Should it really take more than 22 years to clean up a domestic fuel spill?The Environmental Review Tribunal has allowed a Muskoka cottager to withdraw his appeal against the latest in a series of Ministry of the Environment orders arising out of a 1990 spill. According to the ERT, Alex Krek lost 3500 litres of heating oil from his above ground tank in 1990. He didn’t report the spill until the following year. Despite some cleanup efforts, and many years of litigation, there is still free product on wells on neighbouring properties.
A 2006 Provincial Officer’s order required Mr. Krek to submit a Remedial Action Plan. After appealing the order, Mr. Krek submitted a RAP in 2007. The RAP promised a Site Conceptual Model, which Mr. Krek had not submitted by May 2009. The MOE issued a new POO requiring him to submit a Site Conceptual Model, described in the POO as a review of existing studies. The purpose of the SCM was to help evaluate remedial options.
Mr. Krek appealed, but eventually submitted a report. The report reviewed all existing information, and concluded that it would take $150,000 to $250,000 to get enough additional information about the subsurface to develop a remedial plan. ” “This lack of knowledge makes it particularly difficult to make any sensible decisions as this time as to any preferred remedial solution.” Despite this very disappointing conclusion, the Ministry agreed that this report satisfied the order. Mr. Krek then sought to withdraw his appeal. His neighbours objected, asking the ERT to order Mr. Krek to do more, more quickly, to get the spill cleaned up.
After two years of wrangling, the ERT allowed Mr. Krek to withdraw this appeal. The ERT’s Rule 200 sets out its claim to jurisdiction to prevent parties from withdrawing their appeal, if the withdrawal would prejudice the environment, e.g. if it is based on a settlement that undermines or weakens the initial Order. (That didn’t apply here, since the MOE was satisfied that Krek had satisfied the Order, and the ERT accepted the Director’s decision on that.) The broader question was whether the neighbours should be able to force the appeal to continue, in the hope of persuading the ERT to broaden the Director’s original order.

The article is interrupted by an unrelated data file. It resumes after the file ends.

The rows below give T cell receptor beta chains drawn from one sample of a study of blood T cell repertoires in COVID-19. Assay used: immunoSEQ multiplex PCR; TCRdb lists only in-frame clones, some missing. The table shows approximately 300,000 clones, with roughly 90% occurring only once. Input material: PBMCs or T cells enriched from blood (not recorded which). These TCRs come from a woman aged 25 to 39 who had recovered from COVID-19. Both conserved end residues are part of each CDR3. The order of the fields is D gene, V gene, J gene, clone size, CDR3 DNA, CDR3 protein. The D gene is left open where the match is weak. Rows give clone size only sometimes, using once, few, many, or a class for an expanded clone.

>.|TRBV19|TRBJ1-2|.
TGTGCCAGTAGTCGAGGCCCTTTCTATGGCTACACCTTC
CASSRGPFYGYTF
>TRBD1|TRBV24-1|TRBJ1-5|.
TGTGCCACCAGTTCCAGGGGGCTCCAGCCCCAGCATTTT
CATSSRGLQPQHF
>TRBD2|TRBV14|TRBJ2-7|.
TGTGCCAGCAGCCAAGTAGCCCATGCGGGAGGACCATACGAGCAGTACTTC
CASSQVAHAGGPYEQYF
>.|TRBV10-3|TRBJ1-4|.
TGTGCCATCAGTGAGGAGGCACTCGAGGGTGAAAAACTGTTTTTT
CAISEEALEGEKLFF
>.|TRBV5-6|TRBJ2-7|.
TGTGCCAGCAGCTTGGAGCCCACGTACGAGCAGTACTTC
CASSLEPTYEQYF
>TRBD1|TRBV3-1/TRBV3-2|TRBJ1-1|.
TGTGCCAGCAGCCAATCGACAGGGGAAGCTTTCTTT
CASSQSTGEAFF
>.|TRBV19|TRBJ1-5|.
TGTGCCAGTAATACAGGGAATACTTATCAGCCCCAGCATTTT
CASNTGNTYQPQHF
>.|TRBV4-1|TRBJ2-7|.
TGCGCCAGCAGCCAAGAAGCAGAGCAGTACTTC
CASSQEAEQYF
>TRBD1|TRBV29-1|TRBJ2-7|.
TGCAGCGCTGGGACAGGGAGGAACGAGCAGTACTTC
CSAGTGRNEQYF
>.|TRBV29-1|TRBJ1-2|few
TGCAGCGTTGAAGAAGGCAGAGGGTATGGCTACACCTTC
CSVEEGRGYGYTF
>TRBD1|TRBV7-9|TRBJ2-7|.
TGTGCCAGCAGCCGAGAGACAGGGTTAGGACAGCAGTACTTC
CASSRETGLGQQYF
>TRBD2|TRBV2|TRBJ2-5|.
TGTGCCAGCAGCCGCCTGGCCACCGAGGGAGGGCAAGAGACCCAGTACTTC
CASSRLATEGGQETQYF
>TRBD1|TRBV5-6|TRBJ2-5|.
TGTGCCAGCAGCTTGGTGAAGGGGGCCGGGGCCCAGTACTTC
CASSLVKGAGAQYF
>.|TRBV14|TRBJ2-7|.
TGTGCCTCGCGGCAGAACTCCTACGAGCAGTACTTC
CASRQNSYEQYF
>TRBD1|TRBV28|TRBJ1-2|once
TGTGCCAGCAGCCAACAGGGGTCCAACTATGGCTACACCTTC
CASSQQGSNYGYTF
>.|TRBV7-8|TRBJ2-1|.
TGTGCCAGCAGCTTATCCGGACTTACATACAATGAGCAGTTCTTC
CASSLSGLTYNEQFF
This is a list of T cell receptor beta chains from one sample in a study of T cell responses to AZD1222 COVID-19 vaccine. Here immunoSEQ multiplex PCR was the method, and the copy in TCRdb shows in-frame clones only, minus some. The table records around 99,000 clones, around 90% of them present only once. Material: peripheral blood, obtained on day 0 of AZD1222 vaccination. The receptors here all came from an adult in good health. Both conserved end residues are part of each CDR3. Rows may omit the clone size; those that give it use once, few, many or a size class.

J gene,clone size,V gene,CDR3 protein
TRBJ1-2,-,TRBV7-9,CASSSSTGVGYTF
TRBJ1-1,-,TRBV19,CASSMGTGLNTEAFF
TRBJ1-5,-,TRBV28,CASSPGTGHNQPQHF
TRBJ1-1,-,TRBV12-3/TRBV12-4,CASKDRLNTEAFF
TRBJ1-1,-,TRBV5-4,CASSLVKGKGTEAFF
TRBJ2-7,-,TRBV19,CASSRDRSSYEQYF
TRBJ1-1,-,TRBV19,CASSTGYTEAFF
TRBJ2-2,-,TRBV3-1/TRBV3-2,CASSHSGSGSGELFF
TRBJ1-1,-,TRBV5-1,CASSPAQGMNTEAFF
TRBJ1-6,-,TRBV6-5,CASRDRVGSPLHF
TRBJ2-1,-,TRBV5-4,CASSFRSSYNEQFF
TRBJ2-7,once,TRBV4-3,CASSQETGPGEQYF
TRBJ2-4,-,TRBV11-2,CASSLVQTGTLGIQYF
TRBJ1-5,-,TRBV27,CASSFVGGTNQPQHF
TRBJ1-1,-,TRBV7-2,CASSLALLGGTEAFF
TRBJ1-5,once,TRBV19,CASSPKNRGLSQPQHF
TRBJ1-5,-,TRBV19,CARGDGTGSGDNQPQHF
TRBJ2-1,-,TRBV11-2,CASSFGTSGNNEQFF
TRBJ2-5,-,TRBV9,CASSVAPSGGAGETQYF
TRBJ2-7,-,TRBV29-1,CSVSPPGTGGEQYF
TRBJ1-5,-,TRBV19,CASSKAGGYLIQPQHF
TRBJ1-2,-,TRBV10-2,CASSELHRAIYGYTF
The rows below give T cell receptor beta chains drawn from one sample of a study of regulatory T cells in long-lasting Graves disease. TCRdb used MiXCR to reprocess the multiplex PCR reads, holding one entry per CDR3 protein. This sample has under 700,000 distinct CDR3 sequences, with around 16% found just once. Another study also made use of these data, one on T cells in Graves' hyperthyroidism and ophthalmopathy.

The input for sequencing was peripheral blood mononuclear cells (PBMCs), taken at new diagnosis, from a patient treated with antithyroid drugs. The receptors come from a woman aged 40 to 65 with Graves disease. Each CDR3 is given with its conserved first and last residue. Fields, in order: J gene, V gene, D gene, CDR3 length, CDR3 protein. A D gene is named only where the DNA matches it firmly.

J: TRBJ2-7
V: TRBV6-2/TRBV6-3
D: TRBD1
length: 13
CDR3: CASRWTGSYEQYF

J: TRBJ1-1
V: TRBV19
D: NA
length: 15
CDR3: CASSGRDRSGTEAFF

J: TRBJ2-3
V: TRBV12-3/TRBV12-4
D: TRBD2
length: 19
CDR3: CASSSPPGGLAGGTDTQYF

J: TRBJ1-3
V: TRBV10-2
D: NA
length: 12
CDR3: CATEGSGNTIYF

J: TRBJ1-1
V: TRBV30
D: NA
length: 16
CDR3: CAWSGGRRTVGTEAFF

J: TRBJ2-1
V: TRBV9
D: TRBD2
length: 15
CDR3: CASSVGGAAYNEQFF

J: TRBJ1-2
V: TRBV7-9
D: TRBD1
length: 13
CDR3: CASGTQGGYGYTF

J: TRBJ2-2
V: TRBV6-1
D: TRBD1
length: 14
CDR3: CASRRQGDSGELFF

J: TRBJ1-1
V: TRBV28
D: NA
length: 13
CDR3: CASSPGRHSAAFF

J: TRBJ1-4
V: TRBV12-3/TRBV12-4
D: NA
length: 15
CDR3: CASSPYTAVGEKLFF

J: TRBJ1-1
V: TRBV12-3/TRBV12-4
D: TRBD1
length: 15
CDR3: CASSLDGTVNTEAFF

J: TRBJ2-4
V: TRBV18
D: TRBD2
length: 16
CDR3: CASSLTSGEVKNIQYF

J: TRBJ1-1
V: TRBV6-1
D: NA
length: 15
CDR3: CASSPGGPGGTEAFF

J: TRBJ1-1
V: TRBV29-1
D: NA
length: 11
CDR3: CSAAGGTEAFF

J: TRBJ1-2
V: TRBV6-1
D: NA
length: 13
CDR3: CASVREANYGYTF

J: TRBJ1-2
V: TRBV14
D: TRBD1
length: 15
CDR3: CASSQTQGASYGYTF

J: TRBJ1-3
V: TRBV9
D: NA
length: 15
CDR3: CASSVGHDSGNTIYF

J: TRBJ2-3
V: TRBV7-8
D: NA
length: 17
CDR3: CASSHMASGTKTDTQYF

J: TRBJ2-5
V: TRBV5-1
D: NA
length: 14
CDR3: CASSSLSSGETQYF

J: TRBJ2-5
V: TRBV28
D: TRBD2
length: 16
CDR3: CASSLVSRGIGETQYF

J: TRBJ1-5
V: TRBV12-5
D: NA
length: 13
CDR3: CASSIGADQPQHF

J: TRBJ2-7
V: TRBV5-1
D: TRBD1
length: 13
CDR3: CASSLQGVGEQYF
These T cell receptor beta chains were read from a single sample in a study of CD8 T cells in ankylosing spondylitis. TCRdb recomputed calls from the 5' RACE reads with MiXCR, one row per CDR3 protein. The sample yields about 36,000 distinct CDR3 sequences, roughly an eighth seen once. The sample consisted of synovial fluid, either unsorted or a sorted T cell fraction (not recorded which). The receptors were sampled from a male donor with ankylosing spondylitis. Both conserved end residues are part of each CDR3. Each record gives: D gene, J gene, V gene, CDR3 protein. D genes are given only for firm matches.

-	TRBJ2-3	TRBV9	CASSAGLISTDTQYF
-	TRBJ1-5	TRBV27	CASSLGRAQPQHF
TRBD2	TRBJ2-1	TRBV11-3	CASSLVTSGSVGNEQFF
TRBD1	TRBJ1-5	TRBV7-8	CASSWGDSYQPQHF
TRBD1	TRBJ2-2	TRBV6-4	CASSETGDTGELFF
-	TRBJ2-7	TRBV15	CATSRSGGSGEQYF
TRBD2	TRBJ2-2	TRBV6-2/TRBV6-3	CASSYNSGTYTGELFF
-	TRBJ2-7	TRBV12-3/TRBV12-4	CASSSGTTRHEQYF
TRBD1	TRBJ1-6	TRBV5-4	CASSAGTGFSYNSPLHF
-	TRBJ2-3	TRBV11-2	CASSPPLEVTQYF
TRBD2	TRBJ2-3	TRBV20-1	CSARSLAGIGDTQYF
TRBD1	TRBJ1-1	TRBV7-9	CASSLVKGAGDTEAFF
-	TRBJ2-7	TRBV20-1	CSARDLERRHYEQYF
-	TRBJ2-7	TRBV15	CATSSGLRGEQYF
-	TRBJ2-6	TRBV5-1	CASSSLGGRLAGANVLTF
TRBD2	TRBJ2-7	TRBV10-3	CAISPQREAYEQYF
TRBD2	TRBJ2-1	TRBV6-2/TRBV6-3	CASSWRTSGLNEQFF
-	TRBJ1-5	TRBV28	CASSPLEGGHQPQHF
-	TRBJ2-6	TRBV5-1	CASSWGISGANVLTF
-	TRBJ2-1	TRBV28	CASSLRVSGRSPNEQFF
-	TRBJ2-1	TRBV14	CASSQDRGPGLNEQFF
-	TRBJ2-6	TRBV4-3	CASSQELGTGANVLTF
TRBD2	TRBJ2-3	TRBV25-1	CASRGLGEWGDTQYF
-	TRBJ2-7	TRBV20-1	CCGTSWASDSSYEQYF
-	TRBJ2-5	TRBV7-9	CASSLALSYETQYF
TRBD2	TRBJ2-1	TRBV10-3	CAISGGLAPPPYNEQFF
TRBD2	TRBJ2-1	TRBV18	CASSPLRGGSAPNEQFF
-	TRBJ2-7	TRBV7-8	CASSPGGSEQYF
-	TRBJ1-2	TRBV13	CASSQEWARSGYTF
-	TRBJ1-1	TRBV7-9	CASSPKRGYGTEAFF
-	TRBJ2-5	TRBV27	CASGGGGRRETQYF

The ERT ruled that it would not make a broader order in this case, because the underlying appeal was restricted to the “subject matter” of the Site Conceptual Model, not to the entire cleanup:
“Even if the Tribunal could do what is being asked for by some of the Parties, the issuance of a direction to the Director to take some kind of action is not the most expedient mechanism to achieve this goal. At best, after the continuation of the Hearing, the Tribunal could order the Director to examine the data gaps identified in SCM. The Director has already committed to undertake this task. The Tribunal expects, along with all affected interests, that the Director will, in an expedited fashion, outline a plan of action for the remediation of the Site that will address the research needs and actions that would be protective of both the local environment and the interests of the neighbours. Again, the Director has committed, and the Tribunal fully expects, that the neighbours would have direct input into this plan of action.”
So, no one knows what to do about the contamination, and the affected neighbours are still waiting… Imagine how they must feel…